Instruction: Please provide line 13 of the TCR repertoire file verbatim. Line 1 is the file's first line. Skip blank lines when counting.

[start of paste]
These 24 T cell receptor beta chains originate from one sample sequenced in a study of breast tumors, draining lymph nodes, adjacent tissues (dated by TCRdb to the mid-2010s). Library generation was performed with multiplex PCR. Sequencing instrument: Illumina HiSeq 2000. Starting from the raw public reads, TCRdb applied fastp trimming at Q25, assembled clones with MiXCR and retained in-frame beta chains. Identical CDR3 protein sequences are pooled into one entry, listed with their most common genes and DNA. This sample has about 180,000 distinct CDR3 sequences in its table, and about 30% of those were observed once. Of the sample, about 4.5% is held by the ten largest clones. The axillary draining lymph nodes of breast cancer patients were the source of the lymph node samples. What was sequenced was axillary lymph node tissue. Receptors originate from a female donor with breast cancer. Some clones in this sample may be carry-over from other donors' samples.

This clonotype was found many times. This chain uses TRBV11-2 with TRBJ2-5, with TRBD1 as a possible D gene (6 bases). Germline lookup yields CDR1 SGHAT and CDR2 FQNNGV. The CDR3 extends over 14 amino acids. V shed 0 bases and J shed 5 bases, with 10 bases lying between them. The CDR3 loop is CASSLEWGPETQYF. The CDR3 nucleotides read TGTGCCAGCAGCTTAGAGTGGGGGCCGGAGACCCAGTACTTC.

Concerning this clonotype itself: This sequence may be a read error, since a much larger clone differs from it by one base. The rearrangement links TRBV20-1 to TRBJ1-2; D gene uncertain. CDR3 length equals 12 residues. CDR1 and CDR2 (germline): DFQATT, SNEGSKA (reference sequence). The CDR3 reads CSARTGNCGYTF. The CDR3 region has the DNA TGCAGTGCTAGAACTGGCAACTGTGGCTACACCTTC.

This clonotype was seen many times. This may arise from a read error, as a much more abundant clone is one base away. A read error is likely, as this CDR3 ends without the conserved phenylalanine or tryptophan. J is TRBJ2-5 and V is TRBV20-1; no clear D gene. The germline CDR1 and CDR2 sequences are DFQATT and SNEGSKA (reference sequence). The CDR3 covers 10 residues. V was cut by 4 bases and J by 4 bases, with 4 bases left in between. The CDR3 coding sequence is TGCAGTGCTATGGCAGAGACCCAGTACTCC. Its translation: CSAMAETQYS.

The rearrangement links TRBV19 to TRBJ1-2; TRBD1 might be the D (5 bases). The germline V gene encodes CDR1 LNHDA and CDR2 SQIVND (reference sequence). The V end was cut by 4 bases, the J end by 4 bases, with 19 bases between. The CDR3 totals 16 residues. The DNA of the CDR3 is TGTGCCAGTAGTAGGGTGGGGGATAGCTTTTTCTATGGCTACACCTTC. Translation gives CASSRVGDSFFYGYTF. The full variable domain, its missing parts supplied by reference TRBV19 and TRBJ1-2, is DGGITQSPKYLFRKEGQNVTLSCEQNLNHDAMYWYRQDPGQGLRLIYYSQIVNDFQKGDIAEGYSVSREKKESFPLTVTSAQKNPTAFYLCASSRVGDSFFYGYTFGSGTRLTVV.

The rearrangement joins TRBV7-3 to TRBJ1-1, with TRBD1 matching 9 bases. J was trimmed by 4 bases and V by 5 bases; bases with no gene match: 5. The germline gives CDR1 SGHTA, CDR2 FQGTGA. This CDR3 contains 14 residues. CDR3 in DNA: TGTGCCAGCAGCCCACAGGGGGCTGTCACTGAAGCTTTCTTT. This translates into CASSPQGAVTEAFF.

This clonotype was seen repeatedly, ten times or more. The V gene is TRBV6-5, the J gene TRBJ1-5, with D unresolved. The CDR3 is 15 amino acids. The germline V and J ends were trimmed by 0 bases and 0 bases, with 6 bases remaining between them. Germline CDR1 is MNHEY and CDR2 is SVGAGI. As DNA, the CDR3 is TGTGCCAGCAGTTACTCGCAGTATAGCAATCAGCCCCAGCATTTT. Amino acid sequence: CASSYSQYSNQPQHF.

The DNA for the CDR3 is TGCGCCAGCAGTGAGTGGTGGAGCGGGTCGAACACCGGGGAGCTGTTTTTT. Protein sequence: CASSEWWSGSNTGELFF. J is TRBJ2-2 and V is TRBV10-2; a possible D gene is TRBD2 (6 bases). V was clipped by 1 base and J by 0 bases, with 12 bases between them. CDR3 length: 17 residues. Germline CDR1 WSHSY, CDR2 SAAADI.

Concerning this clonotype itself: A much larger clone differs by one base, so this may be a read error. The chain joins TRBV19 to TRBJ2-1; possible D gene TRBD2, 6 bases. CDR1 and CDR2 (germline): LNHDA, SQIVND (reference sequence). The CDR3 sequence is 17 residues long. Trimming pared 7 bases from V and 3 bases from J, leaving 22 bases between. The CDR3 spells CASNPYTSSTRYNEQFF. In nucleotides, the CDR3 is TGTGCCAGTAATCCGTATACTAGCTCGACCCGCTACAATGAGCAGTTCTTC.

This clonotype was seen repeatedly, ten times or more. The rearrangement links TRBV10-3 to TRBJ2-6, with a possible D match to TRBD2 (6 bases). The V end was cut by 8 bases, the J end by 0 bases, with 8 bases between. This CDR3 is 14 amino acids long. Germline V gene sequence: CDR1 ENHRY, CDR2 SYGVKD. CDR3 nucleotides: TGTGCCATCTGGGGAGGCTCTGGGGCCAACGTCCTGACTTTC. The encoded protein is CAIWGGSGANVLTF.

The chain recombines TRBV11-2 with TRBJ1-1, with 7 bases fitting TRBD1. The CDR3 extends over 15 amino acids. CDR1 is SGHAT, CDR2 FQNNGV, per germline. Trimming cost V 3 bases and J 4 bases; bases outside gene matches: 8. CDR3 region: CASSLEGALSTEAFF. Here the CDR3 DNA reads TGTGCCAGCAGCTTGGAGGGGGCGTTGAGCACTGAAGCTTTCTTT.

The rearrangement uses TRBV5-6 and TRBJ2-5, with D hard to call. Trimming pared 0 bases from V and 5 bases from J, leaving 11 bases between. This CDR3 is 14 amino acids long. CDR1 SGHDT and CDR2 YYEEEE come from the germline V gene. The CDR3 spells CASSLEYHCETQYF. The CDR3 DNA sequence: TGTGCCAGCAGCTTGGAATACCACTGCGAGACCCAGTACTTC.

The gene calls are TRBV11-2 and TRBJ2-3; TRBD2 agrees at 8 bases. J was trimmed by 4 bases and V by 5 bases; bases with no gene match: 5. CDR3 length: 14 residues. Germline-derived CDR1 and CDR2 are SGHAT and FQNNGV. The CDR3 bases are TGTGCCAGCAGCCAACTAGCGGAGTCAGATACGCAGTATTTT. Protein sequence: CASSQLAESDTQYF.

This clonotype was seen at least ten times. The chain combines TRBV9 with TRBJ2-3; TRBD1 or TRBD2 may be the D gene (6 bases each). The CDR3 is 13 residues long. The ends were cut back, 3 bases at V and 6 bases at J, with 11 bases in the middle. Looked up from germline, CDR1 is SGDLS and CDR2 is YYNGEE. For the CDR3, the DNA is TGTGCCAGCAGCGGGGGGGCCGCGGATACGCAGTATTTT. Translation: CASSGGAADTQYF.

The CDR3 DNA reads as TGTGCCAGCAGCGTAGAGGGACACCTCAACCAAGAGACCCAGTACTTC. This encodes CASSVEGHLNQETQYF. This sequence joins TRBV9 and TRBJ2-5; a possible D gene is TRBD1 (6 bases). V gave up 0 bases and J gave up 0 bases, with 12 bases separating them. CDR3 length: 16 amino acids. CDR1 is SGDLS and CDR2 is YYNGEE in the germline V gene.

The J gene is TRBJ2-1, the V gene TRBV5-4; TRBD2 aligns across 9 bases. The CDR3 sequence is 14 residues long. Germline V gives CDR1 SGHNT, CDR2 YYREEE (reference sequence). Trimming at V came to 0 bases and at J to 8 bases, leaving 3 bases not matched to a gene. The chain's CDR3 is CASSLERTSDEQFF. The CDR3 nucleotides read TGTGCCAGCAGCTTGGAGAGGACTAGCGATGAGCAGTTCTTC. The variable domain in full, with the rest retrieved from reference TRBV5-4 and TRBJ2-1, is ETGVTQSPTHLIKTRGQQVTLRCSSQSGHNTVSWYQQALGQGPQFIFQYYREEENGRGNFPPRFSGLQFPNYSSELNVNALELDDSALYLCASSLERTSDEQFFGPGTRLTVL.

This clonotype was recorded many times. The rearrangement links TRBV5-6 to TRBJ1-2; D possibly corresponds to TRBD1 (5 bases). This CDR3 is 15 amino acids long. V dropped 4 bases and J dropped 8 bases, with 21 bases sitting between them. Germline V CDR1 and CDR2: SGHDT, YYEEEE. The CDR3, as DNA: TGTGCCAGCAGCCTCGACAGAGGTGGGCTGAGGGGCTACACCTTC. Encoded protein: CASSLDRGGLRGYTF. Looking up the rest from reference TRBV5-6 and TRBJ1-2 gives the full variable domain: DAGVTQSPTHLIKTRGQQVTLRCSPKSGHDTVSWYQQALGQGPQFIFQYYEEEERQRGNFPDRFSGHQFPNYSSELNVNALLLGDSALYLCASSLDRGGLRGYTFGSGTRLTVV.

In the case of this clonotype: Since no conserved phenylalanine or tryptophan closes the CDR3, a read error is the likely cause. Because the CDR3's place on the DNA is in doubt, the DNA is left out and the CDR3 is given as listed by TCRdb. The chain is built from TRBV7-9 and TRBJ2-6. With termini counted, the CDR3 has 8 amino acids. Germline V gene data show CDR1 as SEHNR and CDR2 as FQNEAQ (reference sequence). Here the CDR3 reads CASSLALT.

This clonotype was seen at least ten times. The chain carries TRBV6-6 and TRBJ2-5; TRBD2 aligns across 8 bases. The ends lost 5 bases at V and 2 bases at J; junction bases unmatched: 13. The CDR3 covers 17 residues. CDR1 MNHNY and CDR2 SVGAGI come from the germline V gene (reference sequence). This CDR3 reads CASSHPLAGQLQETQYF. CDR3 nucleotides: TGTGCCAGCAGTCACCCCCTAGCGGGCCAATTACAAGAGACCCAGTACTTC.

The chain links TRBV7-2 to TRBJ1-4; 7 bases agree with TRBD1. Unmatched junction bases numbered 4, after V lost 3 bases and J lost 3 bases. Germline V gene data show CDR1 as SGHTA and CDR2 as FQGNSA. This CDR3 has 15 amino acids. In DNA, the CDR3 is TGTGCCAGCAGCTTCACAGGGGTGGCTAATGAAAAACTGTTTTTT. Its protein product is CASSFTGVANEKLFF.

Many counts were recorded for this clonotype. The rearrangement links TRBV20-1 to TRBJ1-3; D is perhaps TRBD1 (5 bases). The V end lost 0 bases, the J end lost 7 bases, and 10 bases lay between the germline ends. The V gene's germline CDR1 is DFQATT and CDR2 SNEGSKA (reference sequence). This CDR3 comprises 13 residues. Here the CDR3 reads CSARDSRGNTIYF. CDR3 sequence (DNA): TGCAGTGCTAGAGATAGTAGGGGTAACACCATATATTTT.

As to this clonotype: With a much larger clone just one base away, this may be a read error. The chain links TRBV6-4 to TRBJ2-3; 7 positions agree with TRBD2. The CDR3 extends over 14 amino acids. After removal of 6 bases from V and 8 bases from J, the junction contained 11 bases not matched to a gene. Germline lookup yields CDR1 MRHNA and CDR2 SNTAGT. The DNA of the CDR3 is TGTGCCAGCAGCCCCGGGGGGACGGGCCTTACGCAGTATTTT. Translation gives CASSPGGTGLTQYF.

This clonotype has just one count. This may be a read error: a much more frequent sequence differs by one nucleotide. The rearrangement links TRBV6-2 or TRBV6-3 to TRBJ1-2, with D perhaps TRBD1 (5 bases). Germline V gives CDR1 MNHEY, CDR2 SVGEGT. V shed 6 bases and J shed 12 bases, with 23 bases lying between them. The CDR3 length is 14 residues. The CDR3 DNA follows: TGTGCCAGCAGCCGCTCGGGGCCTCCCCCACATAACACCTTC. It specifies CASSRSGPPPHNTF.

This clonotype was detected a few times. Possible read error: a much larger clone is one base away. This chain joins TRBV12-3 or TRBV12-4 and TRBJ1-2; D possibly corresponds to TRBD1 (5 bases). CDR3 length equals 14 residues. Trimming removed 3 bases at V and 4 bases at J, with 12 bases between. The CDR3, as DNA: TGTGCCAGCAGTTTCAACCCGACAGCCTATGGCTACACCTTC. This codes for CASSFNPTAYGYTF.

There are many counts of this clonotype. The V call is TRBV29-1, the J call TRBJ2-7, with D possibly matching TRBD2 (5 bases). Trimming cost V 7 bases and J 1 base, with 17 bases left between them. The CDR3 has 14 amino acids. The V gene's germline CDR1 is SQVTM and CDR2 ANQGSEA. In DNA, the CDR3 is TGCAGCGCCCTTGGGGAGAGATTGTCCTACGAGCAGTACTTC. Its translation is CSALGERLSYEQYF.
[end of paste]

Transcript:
The gene calls are TRBV11-2 and TRBJ2-3; TRBD2 agrees at 8 bases. J was trimmed by 4 bases and V by 5 bases; bases with no gene match: 5. CDR3 length: 14 residues. Germline-derived CDR1 and CDR2 are SGHAT and FQNNGV. The CDR3 bases are TGTGCCAGCAGCCAACTAGCGGAGTCAGATACGCAGTATTTT. Protein sequence: CASSQLAESDTQYF.